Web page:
The Invisible-Autofills Edition Wednesday, January 11, 2017

Browser Autofill Used To Steal Personal Details In New Phishing Attack, by Samuel Gibbs, The Guardian

Kuosmanen discovered that when a user attempts to fill in information in some simple text boxes, such as name and email address, the autofill system, which is intended to avoid tedious repetition of standard information such as your address, will input other profile-based information into any other text boxes – even when those boxes are not visible on the page.

It means that when a user inputs seemingly innocent, basic information into a site, the autofill system could be giving away much more sensitive information at the same time should the user confirm the autofill.

Bug, Not Feature

Apple Says Consumer Reports MacBook Pro Battery Testing Used Flawed Methods, by Romain Dillet, TechCrunch

“Consumer Reports uses a hidden Safari setting for developing web sites which turns off the browser cache. This is not a setting used by customers and does not reflect real-world usage,” Apple said in a statement. [...]

In addition to this, Apple has also discovered that there was a bug in Safari affecting icon fetching. This bug has been fixed — this should improve benchmarks.

Consumer Reports Battery Test Uncovers An Apple Bug, by Jason Snell, Six Colors

Consumer Reports turns off auto-dimming features on laptop displays, for instance—but what if Apple’s auto-dimming algorithm was notably superior to ones found on PC laptops? In that case, the battery savings of that feature would be discarded in the name of testing consistency. Is it worth it? It’s a balancing act. There are judgment calls like that at every turn when you’re building lab tests.

Privacy In A Box

Apple Enhances Security Options For Its CareKit Apps, by Emma Hinchliffe, Mashable

The tech giant has partnered with the security firm Tresorit to offer developers using Apple's CareKit platform increased privacy options, helping reach HIPAA compliance.

Tresorit's security technology, called ZeroKit, will offer user authentication for patients and healthcare workers, end-to-end encryption of health data, and "zero knowledge" sharing of health data, in which data isn't shared with any service as it transfers.

Swift Moves

Tesla's New Autopilot Chief Is A Longtime Apple Veteran, by Jordan Golson, The Verge

Tesla has hired Chris Lattner as vice president of autopilot software, bringing him over from Apple where he was in charge of the Developer Tools Department. At Tesla, Lattmer will lead the Autopilot engineering team and “accelerate the future of autonomous driving,” according to a Tesla blog post.

Daniel Gross Of Apple Leaves To Become Y Combinator’s Newest Partner, by John Mannes, TechCrunch

Daniel Gross, the founder of YC-backed Cue, a search engine for personal content, is joining Y Combinator as a partner. Coming hot off a stint as a Director at Apple focusing on machine learning, Gross will be bringing some fresh AI flare to to YC’s existing team.


Apple's 'Designed By Apple In California' Book Expands To Additional Countries, by Juli Clover, MacRumors

As of this month, Apple's websites and retail stores in the following countries carry the book: Canada, Brazil, Singapore, New Zealand, and Ireland.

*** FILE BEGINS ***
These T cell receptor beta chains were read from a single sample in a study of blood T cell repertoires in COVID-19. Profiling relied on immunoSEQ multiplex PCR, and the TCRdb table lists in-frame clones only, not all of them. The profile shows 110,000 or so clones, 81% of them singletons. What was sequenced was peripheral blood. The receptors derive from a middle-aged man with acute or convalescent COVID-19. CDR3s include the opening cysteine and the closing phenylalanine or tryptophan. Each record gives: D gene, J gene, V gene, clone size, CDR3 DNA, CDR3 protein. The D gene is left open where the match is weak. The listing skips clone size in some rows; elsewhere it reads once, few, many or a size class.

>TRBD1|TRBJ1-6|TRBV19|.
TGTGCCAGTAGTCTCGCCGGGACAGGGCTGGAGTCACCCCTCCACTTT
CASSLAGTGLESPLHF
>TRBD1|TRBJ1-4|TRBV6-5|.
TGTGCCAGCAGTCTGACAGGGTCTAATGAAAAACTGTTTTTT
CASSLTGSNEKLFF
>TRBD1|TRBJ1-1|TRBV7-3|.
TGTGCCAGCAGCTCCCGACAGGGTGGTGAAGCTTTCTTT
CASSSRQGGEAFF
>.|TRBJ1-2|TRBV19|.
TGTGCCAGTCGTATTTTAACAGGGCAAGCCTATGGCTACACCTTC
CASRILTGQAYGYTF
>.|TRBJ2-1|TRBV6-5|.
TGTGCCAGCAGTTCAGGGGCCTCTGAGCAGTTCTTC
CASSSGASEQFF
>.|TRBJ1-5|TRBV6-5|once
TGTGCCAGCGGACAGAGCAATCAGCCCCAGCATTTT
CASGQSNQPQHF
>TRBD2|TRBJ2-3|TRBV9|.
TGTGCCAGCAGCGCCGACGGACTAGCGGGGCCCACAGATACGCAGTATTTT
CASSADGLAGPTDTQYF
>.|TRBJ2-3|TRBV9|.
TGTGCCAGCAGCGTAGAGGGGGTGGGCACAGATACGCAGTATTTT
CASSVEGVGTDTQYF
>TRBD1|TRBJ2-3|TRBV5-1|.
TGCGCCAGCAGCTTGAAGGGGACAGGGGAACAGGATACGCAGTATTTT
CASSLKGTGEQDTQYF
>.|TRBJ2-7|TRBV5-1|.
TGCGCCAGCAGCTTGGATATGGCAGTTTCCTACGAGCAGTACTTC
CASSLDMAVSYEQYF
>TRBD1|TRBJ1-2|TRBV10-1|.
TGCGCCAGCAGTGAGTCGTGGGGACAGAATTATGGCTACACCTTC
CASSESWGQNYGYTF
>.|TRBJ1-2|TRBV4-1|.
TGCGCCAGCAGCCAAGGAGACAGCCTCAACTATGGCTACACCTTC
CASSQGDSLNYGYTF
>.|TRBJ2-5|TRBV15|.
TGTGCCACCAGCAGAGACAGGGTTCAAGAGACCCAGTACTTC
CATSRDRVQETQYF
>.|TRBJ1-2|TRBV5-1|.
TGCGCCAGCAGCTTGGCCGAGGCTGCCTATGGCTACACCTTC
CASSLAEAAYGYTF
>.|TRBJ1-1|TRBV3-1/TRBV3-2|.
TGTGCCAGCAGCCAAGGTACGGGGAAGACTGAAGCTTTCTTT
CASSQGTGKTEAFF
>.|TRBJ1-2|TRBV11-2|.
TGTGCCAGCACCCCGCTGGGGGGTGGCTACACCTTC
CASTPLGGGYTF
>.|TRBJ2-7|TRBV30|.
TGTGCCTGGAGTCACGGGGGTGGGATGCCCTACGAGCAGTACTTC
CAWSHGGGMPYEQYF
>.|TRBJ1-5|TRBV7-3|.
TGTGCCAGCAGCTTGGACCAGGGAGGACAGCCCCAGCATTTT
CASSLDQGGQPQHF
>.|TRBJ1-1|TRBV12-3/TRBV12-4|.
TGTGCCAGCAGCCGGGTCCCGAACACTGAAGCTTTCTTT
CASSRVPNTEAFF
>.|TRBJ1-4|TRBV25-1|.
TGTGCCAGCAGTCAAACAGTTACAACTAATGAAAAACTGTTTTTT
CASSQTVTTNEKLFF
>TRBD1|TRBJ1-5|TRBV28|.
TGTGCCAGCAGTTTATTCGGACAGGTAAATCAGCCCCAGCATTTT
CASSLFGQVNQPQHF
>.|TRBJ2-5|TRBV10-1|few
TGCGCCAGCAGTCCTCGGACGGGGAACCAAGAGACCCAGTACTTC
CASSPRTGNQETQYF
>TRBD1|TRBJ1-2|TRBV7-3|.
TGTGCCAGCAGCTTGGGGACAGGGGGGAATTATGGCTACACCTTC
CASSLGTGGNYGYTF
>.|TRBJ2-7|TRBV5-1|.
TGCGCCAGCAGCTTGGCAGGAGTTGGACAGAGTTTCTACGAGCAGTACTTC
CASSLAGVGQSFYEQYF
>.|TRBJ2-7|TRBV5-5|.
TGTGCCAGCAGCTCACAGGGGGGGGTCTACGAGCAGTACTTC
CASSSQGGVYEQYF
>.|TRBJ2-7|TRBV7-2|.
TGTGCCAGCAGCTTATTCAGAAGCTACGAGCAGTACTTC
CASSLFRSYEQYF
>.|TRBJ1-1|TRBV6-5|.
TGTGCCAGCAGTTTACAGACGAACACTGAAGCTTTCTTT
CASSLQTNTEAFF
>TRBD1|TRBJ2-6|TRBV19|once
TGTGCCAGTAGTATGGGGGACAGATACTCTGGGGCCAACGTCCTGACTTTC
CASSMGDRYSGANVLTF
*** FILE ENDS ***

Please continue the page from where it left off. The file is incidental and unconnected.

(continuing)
The Best Flashcard Study App, by Alex Tran, The Sweet Setup

Flashcards are an effective and time-tested way of studying. Whether you’re cramming for a test or learning a new language, flashcard apps help you study smarter, not longer. Our recommended flashcard app, Studies, does just that by striking a healthy balance of features for casual and power users.

Convert Spare Holiday Change Into iTunes Credits With TravelersBox, by Aloysius Low, CNET

Instead of bringing back 3,280 yen of loose change from your holiday in Japan, why not convert it into something you can use when you get home?

That's the premise behind TravelersBox, an airport kiosk you can find in 10 countries around the world. Chuck you leftover cash into the machine and you can convert it into iTunes credits, Starbucks vouchers, or even add it to your PayPal account.


Art In The Age Of Obsolescence, by Ben Fino-Radin, MoMA

Six months ago, I wrote some thoughts on the paradigm shift in how museums think about the balance between preserving an artwork and sharing it with the public. My conclusion was this: time-based media art installations do not truly exist until they are installed and, thus, these works must be exhibited — or “exercised” — with a certain degree of regularity. This is a concept first championed in the conservation field over a decade ago, by Pip Laurenson of Tate. Lovers, by Japanese media artist Teiji Furuhashi (1960–1995), is an excellent example of this. What follows is the story of how our team rescued this important example of early-1990s Japanese media art from a crumbling foundation of obsolete technologies (MS-DOS and LaserDisc, for starters) and ensured that it will live on so that generations long into the future are able to discover and enjoy it.

Apple, Facebook And Google Top Greenpeace’s Clean Energy Report, by Sarah Perez, TechCrunch

Apple has again earned the title of greenest tech company in the world for the third year in a row, according to a new report from environmental organization Greenpeace. In a new report, “Clicking Clean: Who is Winning the Race to Build a Green Internet,” Apple lead the pack with an “A” grade and a clean energy index score of 83 percent.

Bottom of the Page

I used to be have different autoexec.bat and config.sys files on my old MS-DOS machine, so that I could boot up the computer to run different programs. I remember one of the program was the very first version of Warcraft.

I don't think I've ever had different sets of extensions for booting up my old Mac machine. It must be because there wasn't any games on the Mac.



Thanks for reading.